How do I even begin to put into words…The 4-day trek around the Cordillera Blanca mountain range of Peru had me witness some of the most unreal natural landscapes before my eyes. Cordillera Blanca which stands for “white range” is known to be among one of the most beautiful mountain ranges in the world. Walking through valleys of snow-capped mountains, vivid turquois and blue lakes, strange fauna and floras, rivers and arid lands; some moments were so unreal that I’d pause, look around and breathe in just to take in all that IS surrounding me. That this is real life. Yes it’s as real as can be.
The trek situated in Huascarán National Park which is a well-known national park that comprises with majority of the Cordillera Blanca mountain range. We started in Vaqueria, at 3,600 m on the first day briefly after lunch. We then hiked for about 4 hours until we arrived at our first camp-site at 3,800 m. Our guides had set up tents upon our arrival and we were invited into a main tent for tea. Dinner throughout the 4-day trek involved soup, rice, meat and pasta and lots of bread, jam and tea/coffee for breakfast. The temperature drastically dropped on the first night, it would have to be one of the coldest nights I’ve experienced in my life. That feeling, however seemed to quickly vanished in the morning as I unzip the tent and was presented with mystical mountain peaks and a stream of river flowing through our campsite, the mules that helped carry our supplies were eating away at the grass. Unaffected by the chills of the temperature. The grass was covered with a light sprinkle of ice but our breakfast was also ready in the main tent. On the first day we walked a total of 14 km.
Vaqueria, where we started our trek by foot. These donkeys carried our tents and supply.
Morning after the first night 6:00 A.M
The second day was the toughest out of the four. We started to walk early briefly after breakfast. Our guide told us that we’d be ascending for a few hours until we reach Punta Union at 4,750 m. Trekking at high altitude definitely tests your fitness, endurance and persistence levels, every step that you lift up to take you onto the next step was also fought with the amount of air you breathe into your lungs which somewhat seem insufficient with every breath. Every single gulp of breath was heavy. I remember thinking to myself why do I always end up getting myself into this situation every time (?)… only to realise the answer was just a few more steps above me when a fellow hiker yelled out “You’re almost there, wait until you see this”. We hiked for about 18 km on the second day.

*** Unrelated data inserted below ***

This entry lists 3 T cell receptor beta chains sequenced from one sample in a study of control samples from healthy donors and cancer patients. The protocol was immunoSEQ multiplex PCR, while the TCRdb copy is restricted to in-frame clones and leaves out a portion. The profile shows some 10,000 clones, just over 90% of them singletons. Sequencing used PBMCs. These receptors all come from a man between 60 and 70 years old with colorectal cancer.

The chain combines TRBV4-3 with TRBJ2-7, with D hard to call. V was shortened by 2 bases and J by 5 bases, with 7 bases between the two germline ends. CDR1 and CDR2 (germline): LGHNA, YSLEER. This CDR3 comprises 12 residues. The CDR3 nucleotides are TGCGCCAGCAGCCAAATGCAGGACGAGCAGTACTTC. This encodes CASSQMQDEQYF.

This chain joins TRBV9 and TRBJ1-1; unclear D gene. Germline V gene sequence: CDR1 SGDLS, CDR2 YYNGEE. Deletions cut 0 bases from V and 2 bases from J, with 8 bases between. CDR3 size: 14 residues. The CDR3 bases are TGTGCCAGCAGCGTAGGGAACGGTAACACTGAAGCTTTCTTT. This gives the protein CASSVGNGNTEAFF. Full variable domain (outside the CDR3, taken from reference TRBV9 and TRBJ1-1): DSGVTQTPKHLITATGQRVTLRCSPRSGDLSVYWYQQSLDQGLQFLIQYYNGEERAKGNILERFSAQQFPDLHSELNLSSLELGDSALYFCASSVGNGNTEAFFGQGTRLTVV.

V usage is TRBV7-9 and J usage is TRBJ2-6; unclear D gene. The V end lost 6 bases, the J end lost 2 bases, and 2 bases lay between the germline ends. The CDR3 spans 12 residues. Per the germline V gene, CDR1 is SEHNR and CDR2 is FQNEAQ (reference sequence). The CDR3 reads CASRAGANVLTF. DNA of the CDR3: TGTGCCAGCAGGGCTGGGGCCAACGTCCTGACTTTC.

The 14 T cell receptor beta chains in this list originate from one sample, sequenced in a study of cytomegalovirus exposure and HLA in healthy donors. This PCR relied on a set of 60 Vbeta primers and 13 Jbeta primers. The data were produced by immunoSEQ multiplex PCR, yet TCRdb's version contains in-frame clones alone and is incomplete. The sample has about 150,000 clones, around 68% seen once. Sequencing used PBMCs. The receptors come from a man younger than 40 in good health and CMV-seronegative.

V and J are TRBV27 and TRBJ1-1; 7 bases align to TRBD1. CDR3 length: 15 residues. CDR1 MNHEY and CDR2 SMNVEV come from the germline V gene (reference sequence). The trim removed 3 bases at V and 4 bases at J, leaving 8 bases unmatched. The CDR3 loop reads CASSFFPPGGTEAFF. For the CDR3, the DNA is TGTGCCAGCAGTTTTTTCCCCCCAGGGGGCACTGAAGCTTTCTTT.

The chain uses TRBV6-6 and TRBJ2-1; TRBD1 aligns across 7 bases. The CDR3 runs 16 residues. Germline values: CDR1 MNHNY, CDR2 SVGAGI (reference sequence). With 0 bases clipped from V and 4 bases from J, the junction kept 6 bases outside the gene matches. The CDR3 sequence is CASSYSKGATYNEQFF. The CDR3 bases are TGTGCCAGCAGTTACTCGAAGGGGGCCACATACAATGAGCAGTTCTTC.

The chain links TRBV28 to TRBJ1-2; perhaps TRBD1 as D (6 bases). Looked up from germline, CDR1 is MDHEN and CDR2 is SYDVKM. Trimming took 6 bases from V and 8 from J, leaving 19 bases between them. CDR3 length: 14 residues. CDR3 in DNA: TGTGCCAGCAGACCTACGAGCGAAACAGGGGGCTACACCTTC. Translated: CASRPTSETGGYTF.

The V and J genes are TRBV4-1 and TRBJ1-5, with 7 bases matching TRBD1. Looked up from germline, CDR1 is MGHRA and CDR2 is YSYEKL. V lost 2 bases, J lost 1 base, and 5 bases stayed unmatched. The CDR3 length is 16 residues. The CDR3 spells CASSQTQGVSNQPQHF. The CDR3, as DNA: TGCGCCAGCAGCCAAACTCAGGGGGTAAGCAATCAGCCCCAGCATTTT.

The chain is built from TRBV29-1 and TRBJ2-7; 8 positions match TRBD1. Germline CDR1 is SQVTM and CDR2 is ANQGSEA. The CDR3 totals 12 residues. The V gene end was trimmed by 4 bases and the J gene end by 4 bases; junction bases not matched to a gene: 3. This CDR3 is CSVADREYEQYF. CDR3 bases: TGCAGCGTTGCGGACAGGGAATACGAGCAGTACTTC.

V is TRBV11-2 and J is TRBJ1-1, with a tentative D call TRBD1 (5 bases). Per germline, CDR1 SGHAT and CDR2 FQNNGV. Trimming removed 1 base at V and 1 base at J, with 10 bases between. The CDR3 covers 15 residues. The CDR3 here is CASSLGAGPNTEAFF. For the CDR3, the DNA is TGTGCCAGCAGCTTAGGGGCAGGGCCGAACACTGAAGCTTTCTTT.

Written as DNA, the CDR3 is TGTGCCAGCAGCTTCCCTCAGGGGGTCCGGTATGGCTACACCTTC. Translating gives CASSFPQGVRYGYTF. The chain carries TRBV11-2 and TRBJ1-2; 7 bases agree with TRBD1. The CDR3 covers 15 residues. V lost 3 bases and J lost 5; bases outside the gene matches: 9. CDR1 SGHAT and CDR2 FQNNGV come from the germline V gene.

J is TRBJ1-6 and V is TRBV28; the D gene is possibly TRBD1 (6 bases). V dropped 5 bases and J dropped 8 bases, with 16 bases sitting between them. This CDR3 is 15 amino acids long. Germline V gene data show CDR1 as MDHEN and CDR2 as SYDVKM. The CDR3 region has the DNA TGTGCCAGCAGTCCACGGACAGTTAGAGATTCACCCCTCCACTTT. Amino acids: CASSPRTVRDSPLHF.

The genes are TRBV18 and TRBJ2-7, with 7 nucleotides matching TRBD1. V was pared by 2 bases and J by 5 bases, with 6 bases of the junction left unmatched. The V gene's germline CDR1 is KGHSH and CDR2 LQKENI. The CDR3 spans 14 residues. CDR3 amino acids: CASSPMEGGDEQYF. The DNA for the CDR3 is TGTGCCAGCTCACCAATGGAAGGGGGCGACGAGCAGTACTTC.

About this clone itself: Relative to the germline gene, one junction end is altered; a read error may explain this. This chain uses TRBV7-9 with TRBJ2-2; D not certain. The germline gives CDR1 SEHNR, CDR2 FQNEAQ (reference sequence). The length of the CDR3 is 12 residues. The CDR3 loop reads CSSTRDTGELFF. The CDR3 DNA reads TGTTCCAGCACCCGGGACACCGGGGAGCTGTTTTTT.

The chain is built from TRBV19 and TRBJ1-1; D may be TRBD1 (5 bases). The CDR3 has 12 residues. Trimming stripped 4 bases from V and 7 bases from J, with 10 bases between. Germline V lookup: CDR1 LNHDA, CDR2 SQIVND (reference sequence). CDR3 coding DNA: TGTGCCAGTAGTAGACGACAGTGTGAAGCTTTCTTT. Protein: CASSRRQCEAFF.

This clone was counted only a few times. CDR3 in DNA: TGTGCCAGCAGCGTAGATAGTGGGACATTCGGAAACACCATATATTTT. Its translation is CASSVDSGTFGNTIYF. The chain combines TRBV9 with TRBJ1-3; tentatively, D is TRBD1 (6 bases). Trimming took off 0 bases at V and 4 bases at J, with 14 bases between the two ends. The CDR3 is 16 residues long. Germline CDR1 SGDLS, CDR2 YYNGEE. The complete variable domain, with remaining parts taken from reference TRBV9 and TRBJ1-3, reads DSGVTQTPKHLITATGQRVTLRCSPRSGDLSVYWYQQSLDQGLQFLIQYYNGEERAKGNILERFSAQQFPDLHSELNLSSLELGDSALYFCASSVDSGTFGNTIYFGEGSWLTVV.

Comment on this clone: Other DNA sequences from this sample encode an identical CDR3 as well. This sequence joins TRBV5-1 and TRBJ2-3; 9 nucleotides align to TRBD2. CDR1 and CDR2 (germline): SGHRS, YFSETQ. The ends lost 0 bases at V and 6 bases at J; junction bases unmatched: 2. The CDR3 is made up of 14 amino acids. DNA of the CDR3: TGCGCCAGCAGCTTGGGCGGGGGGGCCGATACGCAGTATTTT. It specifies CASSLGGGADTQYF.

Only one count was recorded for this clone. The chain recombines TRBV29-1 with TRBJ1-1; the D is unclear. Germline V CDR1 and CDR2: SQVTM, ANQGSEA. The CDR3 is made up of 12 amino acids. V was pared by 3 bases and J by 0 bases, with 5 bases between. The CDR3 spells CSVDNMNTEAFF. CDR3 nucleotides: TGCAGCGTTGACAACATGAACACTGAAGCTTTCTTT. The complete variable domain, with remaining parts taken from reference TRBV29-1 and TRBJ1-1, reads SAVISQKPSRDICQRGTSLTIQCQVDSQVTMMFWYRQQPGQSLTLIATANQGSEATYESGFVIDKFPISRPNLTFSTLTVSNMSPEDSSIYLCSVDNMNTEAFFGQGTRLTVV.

This was the Hatuncocha lagoon behind Punta Union peak.
Pics or it didn’t happen
We stayed at this picturesque lake for over an hour. We had lunch, we took pictures, we walked around to find our own nature toilet… =) We then ascended for about 4 hours until we reach our campsite, which was again, set up for us. On this night, we camped at 4,250 m. Having known that the temperature will not be kind to us, my tent buddy and I grabbed an extra sleeping bag between us. Night number two wasn’t as bad. Still cold but was bearable. We slept with our socks and jackets on.
Day three involved an optional trek for an extra 3 hours where we’d climb up to Laguna Arhuaycocha, having really placed my body in extreme changing conditions (low jungles of Iquitos for a month just 2 days prior to the high mountainous peaks of the Ancash), I was quite exhausted but since all my fellow hikers decided they’d hike the optional route, I followed through anyway. The day turned out to be a 26 km route, longest of the 4. After slowly making my way there mostly alone listening to some of my favourite tracks, I reached the top. The wind wasn’t friendly but the view was sublime. I conquered another blue Gatorade lake. A moment to embrace and to remember. We then walked on for another 5 hours after meeting up with our guide where she left us that morning. I’d have to say, that following walk would be the most picturesque walk I’d ever set foot on. Check out these pictures below.